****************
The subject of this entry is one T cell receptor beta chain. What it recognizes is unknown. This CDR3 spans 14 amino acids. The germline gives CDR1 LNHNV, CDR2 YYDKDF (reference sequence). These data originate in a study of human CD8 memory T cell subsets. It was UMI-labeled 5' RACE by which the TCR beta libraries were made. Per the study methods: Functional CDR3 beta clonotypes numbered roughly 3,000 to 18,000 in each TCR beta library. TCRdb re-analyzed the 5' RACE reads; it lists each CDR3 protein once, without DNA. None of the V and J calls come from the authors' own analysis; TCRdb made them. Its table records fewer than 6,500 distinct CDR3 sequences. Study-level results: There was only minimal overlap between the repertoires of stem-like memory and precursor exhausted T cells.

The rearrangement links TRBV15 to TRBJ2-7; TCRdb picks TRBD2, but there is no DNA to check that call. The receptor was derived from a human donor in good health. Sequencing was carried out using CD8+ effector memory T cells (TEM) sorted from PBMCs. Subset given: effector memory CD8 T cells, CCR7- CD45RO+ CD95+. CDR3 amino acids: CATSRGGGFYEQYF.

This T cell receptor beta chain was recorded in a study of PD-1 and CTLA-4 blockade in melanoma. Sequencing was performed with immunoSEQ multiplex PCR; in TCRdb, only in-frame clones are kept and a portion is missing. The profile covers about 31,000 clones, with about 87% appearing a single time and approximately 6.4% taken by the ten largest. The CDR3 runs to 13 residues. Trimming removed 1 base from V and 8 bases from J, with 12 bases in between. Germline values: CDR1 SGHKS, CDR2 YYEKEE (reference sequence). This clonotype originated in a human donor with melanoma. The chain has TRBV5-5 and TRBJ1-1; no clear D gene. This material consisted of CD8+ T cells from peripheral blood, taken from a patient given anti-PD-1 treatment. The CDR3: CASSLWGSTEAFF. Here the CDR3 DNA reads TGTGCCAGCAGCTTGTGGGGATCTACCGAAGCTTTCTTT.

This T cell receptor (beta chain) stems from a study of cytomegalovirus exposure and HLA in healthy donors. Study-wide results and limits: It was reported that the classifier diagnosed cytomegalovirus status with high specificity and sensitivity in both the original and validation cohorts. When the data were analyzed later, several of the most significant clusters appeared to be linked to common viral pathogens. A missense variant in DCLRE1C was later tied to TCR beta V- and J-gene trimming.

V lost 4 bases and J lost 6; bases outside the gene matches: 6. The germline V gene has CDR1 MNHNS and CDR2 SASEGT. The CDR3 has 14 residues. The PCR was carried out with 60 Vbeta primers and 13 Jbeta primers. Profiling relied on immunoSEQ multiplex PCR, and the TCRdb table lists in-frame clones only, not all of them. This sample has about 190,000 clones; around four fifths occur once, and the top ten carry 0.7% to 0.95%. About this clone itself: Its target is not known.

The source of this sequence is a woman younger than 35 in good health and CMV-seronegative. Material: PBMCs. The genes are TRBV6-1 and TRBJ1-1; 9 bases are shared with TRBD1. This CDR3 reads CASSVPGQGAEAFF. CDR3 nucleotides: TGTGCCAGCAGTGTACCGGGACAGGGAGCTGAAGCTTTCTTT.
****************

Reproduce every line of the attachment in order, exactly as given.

The subject of this entry is one T cell receptor beta chain. What it recognizes is unknown. This CDR3 spans 14 amino acids. The germline gives CDR1 LNHNV, CDR2 YYDKDF (reference sequence). These data originate in a study of human CD8 memory T cell subsets. It was UMI-labeled 5' RACE by which the TCR beta libraries were made. Per the study methods: Functional CDR3 beta clonotypes numbered roughly 3,000 to 18,000 in each TCR beta library. TCRdb re-analyzed the 5' RACE reads; it lists each CDR3 protein once, without DNA. None of the V and J calls come from the authors' own analysis; TCRdb made them. Its table records fewer than 6,500 distinct CDR3 sequences. Study-level results: There was only minimal overlap between the repertoires of stem-like memory and precursor exhausted T cells.

The rearrangement links TRBV15 to TRBJ2-7; TCRdb picks TRBD2, but there is no DNA to check that call. The receptor was derived from a human donor in good health. Sequencing was carried out using CD8+ effector memory T cells (TEM) sorted from PBMCs. Subset given: effector memory CD8 T cells, CCR7- CD45RO+ CD95+. CDR3 amino acids: CATSRGGGFYEQYF.

This T cell receptor beta chain was recorded in a study of PD-1 and CTLA-4 blockade in melanoma. Sequencing was performed with immunoSEQ multiplex PCR; in TCRdb, only in-frame clones are kept and a portion is missing. The profile covers about 31,000 clones, with about 87% appearing a single time and approximately 6.4% taken by the ten largest. The CDR3 runs to 13 residues. Trimming removed 1 base from V and 8 bases from J, with 12 bases in between. Germline values: CDR1 SGHKS, CDR2 YYEKEE (reference sequence). This clonotype originated in a human donor with melanoma. The chain has TRBV5-5 and TRBJ1-1; no clear D gene. This material consisted of CD8+ T cells from peripheral blood, taken from a patient given anti-PD-1 treatment. The CDR3: CASSLWGSTEAFF. Here the CDR3 DNA reads TGTGCCAGCAGCTTGTGGGGATCTACCGAAGCTTTCTTT.

This T cell receptor (beta chain) stems from a study of cytomegalovirus exposure and HLA in healthy donors. Study-wide results and limits: It was reported that the classifier diagnosed cytomegalovirus status with high specificity and sensitivity in both the original and validation cohorts. When the data were analyzed later, several of the most significant clusters appeared to be linked to common viral pathogens. A missense variant in DCLRE1C was later tied to TCR beta V- and J-gene trimming.

V lost 4 bases and J lost 6; bases outside the gene matches: 6. The germline V gene has CDR1 MNHNS and CDR2 SASEGT. The CDR3 has 14 residues. The PCR was carried out with 60 Vbeta primers and 13 Jbeta primers. Profiling relied on immunoSEQ multiplex PCR, and the TCRdb table lists in-frame clones only, not all of them. This sample has about 190,000 clones; around four fifths occur once, and the top ten carry 0.7% to 0.95%. About this clone itself: Its target is not known.

The source of this sequence is a woman younger than 35 in good health and CMV-seronegative. Material: PBMCs. The genes are TRBV6-1 and TRBJ1-1; 9 bases are shared with TRBD1. This CDR3 reads CASSVPGQGAEAFF. CDR3 nucleotides: TGTGCCAGCAGTGTACCGGGACAGGGAGCTGAAGCTTTCTTT.